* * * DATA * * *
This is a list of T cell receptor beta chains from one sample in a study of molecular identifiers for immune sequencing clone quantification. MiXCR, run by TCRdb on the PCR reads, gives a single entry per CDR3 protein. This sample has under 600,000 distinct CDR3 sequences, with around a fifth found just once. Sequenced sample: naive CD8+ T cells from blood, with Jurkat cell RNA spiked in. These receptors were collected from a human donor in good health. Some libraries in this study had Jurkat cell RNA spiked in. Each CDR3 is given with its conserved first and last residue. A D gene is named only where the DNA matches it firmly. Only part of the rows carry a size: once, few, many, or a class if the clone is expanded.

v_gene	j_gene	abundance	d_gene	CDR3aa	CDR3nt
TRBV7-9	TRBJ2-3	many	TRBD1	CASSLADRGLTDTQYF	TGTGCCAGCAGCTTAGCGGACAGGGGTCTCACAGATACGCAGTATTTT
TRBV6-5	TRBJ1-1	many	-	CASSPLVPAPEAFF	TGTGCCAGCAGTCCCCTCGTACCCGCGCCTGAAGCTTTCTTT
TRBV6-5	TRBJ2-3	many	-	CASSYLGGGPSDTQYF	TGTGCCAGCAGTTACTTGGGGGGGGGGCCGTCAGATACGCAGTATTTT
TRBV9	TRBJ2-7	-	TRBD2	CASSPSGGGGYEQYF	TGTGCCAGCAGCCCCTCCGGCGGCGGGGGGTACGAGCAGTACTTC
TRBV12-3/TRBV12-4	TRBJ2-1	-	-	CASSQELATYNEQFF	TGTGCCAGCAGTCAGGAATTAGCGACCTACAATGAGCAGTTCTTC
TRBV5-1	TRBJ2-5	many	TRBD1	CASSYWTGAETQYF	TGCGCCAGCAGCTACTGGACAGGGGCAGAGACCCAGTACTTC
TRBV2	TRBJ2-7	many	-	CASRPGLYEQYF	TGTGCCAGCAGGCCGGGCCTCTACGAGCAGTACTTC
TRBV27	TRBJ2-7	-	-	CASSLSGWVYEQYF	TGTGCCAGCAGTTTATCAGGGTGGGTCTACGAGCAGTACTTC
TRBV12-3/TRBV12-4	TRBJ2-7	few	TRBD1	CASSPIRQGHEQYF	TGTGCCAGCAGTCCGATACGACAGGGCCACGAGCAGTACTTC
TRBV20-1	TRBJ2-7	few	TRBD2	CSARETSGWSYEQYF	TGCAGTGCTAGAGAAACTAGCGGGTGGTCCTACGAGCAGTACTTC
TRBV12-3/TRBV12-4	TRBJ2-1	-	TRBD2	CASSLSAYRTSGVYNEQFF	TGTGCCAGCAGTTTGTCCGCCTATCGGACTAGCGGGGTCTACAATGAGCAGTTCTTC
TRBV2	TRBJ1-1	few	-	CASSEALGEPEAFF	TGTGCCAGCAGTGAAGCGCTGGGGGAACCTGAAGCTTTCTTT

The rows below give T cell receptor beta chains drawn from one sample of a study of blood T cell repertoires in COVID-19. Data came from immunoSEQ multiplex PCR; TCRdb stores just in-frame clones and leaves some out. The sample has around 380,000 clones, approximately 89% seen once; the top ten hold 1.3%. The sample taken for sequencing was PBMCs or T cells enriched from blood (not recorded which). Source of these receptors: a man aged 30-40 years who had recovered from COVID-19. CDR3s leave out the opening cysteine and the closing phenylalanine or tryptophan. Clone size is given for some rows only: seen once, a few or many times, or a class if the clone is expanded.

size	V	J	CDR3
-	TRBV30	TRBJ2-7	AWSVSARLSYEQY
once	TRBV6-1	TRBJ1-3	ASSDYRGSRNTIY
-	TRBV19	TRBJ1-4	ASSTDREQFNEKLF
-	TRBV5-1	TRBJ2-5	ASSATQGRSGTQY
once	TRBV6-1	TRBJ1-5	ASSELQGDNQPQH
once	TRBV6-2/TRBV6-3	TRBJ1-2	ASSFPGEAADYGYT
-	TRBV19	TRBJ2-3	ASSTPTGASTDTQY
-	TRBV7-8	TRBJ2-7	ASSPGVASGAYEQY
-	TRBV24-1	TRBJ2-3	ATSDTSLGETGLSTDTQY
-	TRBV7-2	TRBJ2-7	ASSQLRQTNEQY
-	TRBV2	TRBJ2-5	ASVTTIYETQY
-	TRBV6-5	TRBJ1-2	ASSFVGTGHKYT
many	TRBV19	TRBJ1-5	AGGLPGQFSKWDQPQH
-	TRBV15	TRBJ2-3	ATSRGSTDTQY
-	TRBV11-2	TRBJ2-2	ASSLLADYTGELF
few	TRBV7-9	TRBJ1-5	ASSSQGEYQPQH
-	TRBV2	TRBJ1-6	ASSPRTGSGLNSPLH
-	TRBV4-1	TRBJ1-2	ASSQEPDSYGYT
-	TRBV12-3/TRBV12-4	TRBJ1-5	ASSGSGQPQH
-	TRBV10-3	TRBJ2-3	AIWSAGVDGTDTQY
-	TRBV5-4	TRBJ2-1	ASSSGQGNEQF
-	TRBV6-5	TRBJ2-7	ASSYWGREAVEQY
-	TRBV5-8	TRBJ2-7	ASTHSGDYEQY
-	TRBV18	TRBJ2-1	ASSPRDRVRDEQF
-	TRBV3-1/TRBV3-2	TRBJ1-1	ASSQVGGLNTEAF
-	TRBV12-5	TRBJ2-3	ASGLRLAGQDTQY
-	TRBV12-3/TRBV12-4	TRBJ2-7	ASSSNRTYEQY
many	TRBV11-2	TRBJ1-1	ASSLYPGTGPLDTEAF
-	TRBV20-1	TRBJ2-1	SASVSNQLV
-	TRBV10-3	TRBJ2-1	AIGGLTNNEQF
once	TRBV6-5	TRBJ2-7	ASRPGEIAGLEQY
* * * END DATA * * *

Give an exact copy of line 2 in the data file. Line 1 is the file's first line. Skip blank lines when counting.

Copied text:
v_gene	j_gene	abundance	d_gene	CDR3aa	CDR3nt